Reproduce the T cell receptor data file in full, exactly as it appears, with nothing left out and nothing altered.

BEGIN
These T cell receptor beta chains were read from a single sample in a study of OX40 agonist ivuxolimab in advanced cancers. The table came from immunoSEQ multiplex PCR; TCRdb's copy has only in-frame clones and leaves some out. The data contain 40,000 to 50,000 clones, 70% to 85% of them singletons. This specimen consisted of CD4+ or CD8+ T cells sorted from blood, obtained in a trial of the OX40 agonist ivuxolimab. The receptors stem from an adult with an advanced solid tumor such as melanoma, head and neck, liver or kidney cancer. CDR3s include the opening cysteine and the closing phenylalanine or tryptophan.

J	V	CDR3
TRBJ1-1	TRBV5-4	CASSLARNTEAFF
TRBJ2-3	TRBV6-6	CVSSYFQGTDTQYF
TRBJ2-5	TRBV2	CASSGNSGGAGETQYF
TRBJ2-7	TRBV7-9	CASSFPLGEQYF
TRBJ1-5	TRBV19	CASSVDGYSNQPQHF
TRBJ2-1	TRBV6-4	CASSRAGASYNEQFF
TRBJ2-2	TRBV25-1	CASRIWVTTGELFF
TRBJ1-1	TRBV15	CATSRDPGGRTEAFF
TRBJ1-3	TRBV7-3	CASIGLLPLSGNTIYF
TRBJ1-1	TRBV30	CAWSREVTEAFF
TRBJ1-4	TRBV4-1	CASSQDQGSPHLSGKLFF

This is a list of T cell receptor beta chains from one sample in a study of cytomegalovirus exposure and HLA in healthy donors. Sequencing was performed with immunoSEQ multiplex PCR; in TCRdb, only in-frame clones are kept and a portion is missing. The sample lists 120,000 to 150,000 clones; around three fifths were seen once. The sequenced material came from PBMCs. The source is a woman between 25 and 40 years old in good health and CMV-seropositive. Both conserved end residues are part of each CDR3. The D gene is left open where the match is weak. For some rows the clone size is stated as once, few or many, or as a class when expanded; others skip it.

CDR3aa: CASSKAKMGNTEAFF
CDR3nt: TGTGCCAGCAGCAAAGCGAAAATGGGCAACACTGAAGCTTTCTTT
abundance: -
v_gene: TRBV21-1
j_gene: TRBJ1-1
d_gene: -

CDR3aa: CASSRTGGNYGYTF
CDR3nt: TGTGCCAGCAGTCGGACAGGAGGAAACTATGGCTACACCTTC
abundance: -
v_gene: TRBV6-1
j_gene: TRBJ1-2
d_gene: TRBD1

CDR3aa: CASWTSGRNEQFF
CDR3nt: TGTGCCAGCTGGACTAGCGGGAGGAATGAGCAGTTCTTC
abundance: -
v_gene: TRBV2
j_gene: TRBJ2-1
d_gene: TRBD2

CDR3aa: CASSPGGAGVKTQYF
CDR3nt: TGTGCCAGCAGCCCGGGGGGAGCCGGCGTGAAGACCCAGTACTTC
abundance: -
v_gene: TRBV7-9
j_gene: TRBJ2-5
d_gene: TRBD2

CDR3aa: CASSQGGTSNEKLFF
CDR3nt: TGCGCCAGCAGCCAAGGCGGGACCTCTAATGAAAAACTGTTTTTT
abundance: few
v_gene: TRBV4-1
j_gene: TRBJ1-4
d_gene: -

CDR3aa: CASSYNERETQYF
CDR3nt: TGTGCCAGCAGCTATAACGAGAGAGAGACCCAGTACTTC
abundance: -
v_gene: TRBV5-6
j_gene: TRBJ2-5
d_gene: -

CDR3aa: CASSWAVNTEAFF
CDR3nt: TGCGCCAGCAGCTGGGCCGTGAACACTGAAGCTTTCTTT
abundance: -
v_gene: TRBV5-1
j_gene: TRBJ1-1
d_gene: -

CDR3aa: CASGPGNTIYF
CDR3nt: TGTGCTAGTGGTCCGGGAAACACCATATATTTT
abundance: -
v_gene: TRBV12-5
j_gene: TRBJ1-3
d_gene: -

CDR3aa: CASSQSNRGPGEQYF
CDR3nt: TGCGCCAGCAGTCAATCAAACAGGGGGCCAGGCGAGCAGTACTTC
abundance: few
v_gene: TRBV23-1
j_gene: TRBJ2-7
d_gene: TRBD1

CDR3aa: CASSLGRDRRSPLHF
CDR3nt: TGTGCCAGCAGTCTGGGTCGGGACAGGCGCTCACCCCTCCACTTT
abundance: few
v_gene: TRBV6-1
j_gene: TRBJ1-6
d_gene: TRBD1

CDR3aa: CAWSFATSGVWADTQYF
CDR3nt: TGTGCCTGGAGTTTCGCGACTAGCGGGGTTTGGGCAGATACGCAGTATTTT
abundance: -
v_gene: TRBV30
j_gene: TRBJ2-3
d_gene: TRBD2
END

These T cell receptor beta chains were read from a single sample in a study of OX40 agonist ivuxolimab in advanced cancers. The table came from immunoSEQ multiplex PCR; TCRdb's copy has only in-frame clones and leaves some out. The data contain 40,000 to 50,000 clones, 70% to 85% of them singletons. This specimen consisted of CD4+ or CD8+ T cells sorted from blood, obtained in a trial of the OX40 agonist ivuxolimab. The receptors stem from an adult with an advanced solid tumor such as melanoma, head and neck, liver or kidney cancer. CDR3s include the opening cysteine and the closing phenylalanine or tryptophan.

J	V	CDR3
TRBJ1-1	TRBV5-4	CASSLARNTEAFF
TRBJ2-3	TRBV6-6	CVSSYFQGTDTQYF
TRBJ2-5	TRBV2	CASSGNSGGAGETQYF
TRBJ2-7	TRBV7-9	CASSFPLGEQYF
TRBJ1-5	TRBV19	CASSVDGYSNQPQHF
TRBJ2-1	TRBV6-4	CASSRAGASYNEQFF
TRBJ2-2	TRBV25-1	CASRIWVTTGELFF
TRBJ1-1	TRBV15	CATSRDPGGRTEAFF
TRBJ1-3	TRBV7-3	CASIGLLPLSGNTIYF
TRBJ1-1	TRBV30	CAWSREVTEAFF
TRBJ1-4	TRBV4-1	CASSQDQGSPHLSGKLFF

This is a list of T cell receptor beta chains from one sample in a study of cytomegalovirus exposure and HLA in healthy donors. Sequencing was performed with immunoSEQ multiplex PCR; in TCRdb, only in-frame clones are kept and a portion is missing. The sample lists 120,000 to 150,000 clones; around three fifths were seen once. The sequenced material came from PBMCs. The source is a woman between 25 and 40 years old in good health and CMV-seropositive. Both conserved end residues are part of each CDR3. The D gene is left open where the match is weak. For some rows the clone size is stated as once, few or many, or as a class when expanded; others skip it.

CDR3aa: CASSKAKMGNTEAFF
CDR3nt: TGTGCCAGCAGCAAAGCGAAAATGGGCAACACTGAAGCTTTCTTT
abundance: -
v_gene: TRBV21-1
j_gene: TRBJ1-1
d_gene: -

CDR3aa: CASSRTGGNYGYTF
CDR3nt: TGTGCCAGCAGTCGGACAGGAGGAAACTATGGCTACACCTTC
abundance: -
v_gene: TRBV6-1
j_gene: TRBJ1-2
d_gene: TRBD1

CDR3aa: CASWTSGRNEQFF
CDR3nt: TGTGCCAGCTGGACTAGCGGGAGGAATGAGCAGTTCTTC
abundance: -
v_gene: TRBV2
j_gene: TRBJ2-1
d_gene: TRBD2

CDR3aa: CASSPGGAGVKTQYF
CDR3nt: TGTGCCAGCAGCCCGGGGGGAGCCGGCGTGAAGACCCAGTACTTC
abundance: -
v_gene: TRBV7-9
j_gene: TRBJ2-5
d_gene: TRBD2

CDR3aa: CASSQGGTSNEKLFF
CDR3nt: TGCGCCAGCAGCCAAGGCGGGACCTCTAATGAAAAACTGTTTTTT
abundance: few
v_gene: TRBV4-1
j_gene: TRBJ1-4
d_gene: -

CDR3aa: CASSYNERETQYF
CDR3nt: TGTGCCAGCAGCTATAACGAGAGAGAGACCCAGTACTTC
abundance: -
v_gene: TRBV5-6
j_gene: TRBJ2-5
d_gene: -

CDR3aa: CASSWAVNTEAFF
CDR3nt: TGCGCCAGCAGCTGGGCCGTGAACACTGAAGCTTTCTTT
abundance: -
v_gene: TRBV5-1
j_gene: TRBJ1-1
d_gene: -

CDR3aa: CASGPGNTIYF
CDR3nt: TGTGCTAGTGGTCCGGGAAACACCATATATTTT
abundance: -
v_gene: TRBV12-5
j_gene: TRBJ1-3
d_gene: -

CDR3aa: CASSQSNRGPGEQYF
CDR3nt: TGCGCCAGCAGTCAATCAAACAGGGGGCCAGGCGAGCAGTACTTC
abundance: few
v_gene: TRBV23-1
j_gene: TRBJ2-7
d_gene: TRBD1

CDR3aa: CASSLGRDRRSPLHF
CDR3nt: TGTGCCAGCAGTCTGGGTCGGGACAGGCGCTCACCCCTCCACTTT
abundance: few
v_gene: TRBV6-1
j_gene: TRBJ1-6
d_gene: TRBD1

CDR3aa: CAWSFATSGVWADTQYF
CDR3nt: TGTGCCTGGAGTTTCGCGACTAGCGGGGTTTGGGCAGATACGCAGTATTTT
abundance: -
v_gene: TRBV30
j_gene: TRBJ2-3
d_gene: TRBD2